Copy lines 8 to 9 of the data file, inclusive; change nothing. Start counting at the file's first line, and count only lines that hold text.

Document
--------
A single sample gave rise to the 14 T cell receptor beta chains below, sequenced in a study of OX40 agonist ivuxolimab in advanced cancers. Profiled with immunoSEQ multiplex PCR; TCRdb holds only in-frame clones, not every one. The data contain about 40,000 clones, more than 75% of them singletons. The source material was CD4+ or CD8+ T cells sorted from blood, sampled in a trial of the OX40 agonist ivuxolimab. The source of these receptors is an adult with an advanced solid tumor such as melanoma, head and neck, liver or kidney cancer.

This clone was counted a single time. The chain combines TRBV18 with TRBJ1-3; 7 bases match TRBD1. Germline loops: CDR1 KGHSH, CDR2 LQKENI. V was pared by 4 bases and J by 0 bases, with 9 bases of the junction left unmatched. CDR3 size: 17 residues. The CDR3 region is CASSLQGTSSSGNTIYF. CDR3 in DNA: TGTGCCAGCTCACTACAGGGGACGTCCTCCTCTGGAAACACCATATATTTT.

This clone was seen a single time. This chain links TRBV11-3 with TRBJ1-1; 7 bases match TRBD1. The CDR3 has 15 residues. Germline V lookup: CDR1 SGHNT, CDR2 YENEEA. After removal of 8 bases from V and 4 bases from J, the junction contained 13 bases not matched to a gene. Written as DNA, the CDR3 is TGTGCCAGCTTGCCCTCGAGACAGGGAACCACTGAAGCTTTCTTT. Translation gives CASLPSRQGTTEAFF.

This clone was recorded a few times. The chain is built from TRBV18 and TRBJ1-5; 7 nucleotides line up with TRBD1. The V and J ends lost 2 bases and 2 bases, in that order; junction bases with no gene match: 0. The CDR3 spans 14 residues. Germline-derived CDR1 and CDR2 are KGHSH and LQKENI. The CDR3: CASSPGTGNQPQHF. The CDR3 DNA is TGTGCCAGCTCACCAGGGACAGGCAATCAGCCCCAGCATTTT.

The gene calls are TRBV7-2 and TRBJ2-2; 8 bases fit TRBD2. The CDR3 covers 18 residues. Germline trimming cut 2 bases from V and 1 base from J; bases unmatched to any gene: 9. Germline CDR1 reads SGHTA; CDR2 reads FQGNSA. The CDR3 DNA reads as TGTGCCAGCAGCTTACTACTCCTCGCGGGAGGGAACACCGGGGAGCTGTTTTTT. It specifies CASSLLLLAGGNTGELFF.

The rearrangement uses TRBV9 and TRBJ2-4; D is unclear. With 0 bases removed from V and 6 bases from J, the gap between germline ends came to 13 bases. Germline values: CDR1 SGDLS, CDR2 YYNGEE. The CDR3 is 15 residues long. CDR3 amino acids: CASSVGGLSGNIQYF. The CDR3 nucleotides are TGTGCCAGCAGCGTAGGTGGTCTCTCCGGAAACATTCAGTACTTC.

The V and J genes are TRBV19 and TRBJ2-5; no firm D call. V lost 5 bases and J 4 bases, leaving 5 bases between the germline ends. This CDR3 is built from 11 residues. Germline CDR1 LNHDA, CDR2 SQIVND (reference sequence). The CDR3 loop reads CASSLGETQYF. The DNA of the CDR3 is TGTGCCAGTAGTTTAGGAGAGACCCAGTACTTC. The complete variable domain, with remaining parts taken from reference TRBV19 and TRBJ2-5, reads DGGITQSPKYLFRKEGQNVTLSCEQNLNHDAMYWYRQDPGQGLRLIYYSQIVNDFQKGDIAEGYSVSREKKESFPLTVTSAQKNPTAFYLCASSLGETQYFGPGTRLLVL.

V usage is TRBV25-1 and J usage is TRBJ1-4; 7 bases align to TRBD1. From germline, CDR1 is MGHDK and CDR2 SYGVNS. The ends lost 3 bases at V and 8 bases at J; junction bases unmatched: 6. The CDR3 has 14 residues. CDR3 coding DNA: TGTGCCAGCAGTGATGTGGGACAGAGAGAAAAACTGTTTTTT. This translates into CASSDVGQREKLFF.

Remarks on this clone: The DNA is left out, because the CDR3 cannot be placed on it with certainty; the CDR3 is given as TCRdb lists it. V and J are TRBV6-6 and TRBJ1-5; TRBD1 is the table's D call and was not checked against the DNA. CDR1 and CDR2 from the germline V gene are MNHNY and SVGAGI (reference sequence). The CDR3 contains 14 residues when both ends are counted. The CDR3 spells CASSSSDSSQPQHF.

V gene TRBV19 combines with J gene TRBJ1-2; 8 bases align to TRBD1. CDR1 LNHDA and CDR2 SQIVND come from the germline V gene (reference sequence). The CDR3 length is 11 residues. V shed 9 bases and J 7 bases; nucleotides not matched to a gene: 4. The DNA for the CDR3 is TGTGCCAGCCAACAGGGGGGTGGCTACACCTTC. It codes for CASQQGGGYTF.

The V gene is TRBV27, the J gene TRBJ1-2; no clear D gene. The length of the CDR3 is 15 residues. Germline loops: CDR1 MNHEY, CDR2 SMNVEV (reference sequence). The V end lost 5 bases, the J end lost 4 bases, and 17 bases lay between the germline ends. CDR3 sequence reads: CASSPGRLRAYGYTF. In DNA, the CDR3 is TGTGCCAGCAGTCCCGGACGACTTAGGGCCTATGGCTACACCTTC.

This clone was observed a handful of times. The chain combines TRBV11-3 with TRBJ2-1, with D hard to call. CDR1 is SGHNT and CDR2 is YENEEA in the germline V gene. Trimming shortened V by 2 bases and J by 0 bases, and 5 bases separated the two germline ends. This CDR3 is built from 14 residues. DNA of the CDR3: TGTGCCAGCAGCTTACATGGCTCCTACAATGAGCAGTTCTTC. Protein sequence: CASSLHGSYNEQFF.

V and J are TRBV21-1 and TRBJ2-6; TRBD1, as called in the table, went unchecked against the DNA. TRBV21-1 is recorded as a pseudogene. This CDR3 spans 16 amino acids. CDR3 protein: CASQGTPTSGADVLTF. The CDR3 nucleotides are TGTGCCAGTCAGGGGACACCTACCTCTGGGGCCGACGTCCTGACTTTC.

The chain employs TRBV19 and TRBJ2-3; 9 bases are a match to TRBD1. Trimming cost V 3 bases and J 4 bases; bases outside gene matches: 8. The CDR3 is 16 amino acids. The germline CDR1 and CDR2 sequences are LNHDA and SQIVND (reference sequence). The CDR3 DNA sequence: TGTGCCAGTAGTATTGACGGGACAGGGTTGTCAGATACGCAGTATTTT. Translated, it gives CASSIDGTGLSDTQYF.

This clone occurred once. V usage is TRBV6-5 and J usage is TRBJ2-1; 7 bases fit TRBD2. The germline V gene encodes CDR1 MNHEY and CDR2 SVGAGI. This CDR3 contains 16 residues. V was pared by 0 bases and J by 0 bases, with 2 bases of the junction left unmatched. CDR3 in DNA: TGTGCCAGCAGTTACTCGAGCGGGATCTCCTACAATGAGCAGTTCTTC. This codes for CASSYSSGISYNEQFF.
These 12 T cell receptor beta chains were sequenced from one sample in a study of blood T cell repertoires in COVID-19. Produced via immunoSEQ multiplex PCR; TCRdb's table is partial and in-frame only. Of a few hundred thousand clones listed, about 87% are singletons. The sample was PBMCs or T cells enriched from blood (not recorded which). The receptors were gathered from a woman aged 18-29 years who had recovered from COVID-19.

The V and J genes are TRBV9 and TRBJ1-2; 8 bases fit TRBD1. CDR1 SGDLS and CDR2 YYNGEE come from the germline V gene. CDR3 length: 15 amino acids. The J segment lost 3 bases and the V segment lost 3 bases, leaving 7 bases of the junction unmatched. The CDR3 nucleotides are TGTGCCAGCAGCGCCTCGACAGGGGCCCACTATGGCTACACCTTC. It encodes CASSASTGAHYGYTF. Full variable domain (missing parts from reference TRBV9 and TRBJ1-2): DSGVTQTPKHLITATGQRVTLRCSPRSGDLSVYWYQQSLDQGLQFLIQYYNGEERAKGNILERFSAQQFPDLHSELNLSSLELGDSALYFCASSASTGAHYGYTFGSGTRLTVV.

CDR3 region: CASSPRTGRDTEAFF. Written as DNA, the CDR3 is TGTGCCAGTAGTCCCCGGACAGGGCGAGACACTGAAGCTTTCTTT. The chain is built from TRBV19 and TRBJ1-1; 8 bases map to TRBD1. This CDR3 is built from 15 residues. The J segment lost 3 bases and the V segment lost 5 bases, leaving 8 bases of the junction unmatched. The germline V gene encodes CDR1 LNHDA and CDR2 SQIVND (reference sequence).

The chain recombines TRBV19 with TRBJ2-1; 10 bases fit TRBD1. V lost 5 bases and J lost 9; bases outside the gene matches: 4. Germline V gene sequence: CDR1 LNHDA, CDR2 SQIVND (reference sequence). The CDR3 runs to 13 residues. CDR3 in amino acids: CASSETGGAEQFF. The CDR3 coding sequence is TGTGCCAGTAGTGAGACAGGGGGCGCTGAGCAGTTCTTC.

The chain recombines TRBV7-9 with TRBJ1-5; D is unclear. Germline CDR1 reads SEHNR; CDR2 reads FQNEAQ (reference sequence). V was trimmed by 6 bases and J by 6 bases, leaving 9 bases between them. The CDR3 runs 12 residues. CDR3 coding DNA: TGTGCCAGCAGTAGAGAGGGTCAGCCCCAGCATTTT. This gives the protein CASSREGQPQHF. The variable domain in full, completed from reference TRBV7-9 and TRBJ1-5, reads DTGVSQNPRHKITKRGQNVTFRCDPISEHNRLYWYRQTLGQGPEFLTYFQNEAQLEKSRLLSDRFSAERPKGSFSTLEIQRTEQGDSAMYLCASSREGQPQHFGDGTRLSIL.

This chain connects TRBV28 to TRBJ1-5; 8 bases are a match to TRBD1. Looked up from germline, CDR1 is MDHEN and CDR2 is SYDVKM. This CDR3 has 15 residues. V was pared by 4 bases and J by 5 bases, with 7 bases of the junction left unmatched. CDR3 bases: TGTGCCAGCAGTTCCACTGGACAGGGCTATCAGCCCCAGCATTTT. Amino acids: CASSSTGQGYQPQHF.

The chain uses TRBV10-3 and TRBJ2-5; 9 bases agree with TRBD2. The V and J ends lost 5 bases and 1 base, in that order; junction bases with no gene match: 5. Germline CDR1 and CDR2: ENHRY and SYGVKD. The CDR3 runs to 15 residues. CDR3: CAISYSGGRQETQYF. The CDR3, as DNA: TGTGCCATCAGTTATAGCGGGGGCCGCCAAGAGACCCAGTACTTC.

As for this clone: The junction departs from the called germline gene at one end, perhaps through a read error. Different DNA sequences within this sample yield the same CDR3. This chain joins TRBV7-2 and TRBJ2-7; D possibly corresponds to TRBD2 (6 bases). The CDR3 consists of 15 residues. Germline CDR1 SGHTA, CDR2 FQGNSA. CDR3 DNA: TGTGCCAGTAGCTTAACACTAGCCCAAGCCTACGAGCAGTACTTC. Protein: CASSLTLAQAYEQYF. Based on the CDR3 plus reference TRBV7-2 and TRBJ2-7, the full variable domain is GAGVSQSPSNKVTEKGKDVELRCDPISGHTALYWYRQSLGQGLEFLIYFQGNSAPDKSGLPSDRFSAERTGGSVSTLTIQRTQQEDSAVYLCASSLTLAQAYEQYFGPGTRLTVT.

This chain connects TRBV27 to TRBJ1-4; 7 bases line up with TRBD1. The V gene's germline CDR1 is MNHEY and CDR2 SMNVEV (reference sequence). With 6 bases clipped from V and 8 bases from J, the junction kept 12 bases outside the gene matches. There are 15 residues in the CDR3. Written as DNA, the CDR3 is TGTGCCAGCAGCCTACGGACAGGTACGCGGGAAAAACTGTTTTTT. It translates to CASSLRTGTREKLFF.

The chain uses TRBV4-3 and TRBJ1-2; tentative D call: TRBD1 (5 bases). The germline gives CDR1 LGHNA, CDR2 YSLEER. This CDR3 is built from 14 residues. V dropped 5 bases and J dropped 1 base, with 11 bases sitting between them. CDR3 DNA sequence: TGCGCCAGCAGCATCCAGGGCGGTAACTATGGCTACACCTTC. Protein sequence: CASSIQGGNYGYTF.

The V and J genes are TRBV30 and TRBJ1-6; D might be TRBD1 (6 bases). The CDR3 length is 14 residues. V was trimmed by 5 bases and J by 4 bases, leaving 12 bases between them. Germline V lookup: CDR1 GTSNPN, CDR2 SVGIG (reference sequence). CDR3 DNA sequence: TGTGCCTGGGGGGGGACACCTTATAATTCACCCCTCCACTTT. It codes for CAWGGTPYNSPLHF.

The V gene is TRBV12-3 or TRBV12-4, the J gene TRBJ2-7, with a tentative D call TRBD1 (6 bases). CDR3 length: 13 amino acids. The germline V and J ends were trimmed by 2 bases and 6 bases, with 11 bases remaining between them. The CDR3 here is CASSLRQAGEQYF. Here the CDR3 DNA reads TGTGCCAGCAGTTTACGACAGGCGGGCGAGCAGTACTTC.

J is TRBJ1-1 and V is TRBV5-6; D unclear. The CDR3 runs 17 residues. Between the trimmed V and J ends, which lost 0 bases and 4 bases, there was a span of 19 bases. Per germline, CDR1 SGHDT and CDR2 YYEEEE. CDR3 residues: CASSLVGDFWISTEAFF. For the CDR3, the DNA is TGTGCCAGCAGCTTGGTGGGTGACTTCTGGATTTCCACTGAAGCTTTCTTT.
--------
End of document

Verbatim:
V usage is TRBV25-1 and J usage is TRBJ1-4; 7 bases align to TRBD1. From germline, CDR1 is MGHDK and CDR2 SYGVNS. The ends lost 3 bases at V and 8 bases at J; junction bases unmatched: 6. The CDR3 has 14 residues. CDR3 coding DNA: TGTGCCAGCAGTGATGTGGGACAGAGAGAAAAACTGTTTTTT. This translates into CASSDVGQREKLFF.

Remarks on this clone: The DNA is left out, because the CDR3 cannot be placed on it with certainty; the CDR3 is given as TCRdb lists it. V and J are TRBV6-6 and TRBJ1-5; TRBD1 is the table's D call and was not checked against the DNA. CDR1 and CDR2 from the germline V gene are MNHNY and SVGAGI (reference sequence). The CDR3 contains 14 residues when both ends are counted. The CDR3 spells CASSSSDSSQPQHF.